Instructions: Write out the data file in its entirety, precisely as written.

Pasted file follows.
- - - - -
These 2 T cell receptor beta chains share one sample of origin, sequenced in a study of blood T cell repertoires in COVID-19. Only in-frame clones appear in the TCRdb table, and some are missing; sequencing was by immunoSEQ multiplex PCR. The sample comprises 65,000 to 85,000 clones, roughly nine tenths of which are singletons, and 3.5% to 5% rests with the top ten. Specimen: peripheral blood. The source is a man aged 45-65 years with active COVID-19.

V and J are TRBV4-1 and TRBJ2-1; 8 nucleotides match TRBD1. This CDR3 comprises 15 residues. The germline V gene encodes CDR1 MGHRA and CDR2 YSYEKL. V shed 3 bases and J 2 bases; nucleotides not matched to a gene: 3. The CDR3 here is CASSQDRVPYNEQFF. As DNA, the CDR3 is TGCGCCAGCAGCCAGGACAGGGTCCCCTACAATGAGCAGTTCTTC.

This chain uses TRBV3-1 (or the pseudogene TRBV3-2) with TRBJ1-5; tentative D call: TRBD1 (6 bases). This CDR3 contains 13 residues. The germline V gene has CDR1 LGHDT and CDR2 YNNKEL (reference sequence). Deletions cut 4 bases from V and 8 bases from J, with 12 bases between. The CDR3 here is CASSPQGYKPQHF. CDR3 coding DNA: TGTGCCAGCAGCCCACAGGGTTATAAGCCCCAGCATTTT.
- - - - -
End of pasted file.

These 2 T cell receptor beta chains share one sample of origin, sequenced in a study of blood T cell repertoires in COVID-19. Only in-frame clones appear in the TCRdb table, and some are missing; sequencing was by immunoSEQ multiplex PCR. The sample comprises 65,000 to 85,000 clones, roughly nine tenths of which are singletons, and 3.5% to 5% rests with the top ten. Specimen: peripheral blood. The source is a man aged 45-65 years with active COVID-19.

V and J are TRBV4-1 and TRBJ2-1; 8 nucleotides match TRBD1. This CDR3 comprises 15 residues. The germline V gene encodes CDR1 MGHRA and CDR2 YSYEKL. V shed 3 bases and J 2 bases; nucleotides not matched to a gene: 3. The CDR3 here is CASSQDRVPYNEQFF. As DNA, the CDR3 is TGCGCCAGCAGCCAGGACAGGGTCCCCTACAATGAGCAGTTCTTC.

This chain uses TRBV3-1 (or the pseudogene TRBV3-2) with TRBJ1-5; tentative D call: TRBD1 (6 bases). This CDR3 contains 13 residues. The germline V gene has CDR1 LGHDT and CDR2 YNNKEL (reference sequence). Deletions cut 4 bases from V and 8 bases from J, with 12 bases between. The CDR3 here is CASSPQGYKPQHF. CDR3 coding DNA: TGTGCCAGCAGCCCACAGGGTTATAAGCCCCAGCATTTT.